The first couple of chapters were enough to keep you reading, but that’s about it — set up the story, establish the main characters, typical stuff. But it takes almost no time at all to go from that to shut-off-the-phone/ignore-the-wife-and-kids exciting. Gritty, fast-paced, visceral, with a strong sense of character and realism. Exactly what you want in this kind of book.

I don’t know if this particular bit of Montana actually exists — but Koryta gives you a strong enough sense of place that it might as well. From the Serbins’ home, to the trail the teens travel, to Hannah’s look out tower, to the mountain the bulk of the action takes place on, I feel like I could hop in the car, drive a few hours and be right there in the midst of them. Not now, during fire season, obviously — don’t need that level of realism.

Koryta has so many opportunities to drown us in details about the backstory of the characters — which is not to say that he doesn’t give us enough to get to know these people. But most authors would’ve given us a lot more about the history of everyone — particularly Ethan and Allison. He hints at things, the characters are still acting in response to what’s gone on before these events, but we’re only told a bit more than we need to know. His restraint is commendable, and only adds to the immediacy of the action and the pace.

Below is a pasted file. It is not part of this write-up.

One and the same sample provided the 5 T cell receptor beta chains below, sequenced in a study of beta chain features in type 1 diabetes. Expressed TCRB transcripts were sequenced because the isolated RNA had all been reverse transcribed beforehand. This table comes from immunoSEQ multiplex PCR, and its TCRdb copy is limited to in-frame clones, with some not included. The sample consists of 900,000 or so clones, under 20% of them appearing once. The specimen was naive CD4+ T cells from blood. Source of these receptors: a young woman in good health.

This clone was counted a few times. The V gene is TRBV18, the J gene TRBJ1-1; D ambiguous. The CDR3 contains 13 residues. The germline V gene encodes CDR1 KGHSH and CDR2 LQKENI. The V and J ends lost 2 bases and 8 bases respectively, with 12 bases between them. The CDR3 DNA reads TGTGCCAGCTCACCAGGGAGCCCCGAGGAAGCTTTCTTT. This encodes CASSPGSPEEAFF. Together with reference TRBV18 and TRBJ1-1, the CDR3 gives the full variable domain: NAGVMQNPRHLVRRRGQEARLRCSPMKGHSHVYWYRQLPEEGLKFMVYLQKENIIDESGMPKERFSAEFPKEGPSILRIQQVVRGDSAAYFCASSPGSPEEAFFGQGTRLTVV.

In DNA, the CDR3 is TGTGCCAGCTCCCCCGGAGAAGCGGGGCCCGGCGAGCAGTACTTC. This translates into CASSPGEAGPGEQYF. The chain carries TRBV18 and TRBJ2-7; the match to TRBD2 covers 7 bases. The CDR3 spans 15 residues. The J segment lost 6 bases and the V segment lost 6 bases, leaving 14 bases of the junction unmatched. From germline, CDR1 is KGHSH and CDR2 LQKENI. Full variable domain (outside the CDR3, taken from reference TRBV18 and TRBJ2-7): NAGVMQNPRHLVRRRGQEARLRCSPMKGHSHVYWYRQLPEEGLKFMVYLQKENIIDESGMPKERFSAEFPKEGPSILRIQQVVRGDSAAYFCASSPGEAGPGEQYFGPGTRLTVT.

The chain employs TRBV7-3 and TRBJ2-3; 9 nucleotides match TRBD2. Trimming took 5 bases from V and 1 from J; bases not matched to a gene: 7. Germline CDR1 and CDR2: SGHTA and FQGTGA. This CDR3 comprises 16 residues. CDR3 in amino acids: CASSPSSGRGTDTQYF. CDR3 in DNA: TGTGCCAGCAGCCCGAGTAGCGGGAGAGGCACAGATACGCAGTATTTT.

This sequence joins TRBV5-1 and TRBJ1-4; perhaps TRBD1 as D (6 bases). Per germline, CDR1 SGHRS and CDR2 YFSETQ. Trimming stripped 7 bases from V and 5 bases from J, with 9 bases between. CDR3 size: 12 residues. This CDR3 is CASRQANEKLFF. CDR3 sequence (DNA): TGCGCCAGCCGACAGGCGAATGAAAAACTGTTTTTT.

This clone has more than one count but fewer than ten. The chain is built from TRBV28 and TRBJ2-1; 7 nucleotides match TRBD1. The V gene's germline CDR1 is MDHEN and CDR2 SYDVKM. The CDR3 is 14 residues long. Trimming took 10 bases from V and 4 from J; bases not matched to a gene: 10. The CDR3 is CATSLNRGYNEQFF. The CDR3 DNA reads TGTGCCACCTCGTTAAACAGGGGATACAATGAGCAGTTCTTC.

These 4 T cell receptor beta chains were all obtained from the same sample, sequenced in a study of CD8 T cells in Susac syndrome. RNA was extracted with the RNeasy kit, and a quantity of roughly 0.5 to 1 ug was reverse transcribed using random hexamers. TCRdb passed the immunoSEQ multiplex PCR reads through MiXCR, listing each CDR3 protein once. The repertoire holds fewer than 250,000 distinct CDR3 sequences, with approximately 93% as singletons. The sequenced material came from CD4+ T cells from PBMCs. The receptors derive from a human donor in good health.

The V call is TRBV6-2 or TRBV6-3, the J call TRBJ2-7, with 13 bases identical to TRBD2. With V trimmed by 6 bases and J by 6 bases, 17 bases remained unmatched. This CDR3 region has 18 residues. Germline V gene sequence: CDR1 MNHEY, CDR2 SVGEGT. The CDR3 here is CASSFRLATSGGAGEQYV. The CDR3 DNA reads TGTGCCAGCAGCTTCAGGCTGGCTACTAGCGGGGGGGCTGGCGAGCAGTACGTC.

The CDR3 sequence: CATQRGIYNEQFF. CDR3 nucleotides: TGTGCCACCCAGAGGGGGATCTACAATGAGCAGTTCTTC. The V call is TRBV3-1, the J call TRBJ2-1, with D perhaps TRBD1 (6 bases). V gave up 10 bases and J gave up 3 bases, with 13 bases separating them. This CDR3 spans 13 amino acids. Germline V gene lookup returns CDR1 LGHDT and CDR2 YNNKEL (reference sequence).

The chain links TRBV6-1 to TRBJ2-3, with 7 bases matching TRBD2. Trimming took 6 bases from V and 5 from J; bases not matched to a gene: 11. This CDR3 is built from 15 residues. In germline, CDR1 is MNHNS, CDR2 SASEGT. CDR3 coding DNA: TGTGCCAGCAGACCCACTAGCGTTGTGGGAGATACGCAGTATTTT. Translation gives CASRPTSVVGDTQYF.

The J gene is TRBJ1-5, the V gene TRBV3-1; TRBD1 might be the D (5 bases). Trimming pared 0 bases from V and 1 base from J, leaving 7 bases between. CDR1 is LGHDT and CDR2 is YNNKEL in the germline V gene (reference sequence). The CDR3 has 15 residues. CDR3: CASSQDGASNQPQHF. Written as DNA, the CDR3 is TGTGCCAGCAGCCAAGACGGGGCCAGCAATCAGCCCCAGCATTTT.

From the point where Koryta kicks things into high gear to the gut-wrenching climax, this is an edge-of-your-seat thriller that delivers exactly what it promises — action, suspense, and as much entertainment as you can squeeze into just under 400 pages. How good was it? Just writing this up has whet my appetite for a re-read.

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4 Stars

The Rise & Fall of Great Powers by Tom Rachman

The Rise & Fall of Great PowersThe Rise & Fall of Great Powers

by Tom Rachman

Hardcover, 384 pg.
The Dial Press, 2014
Read: July 15 – 19, 2014

He raised his menu.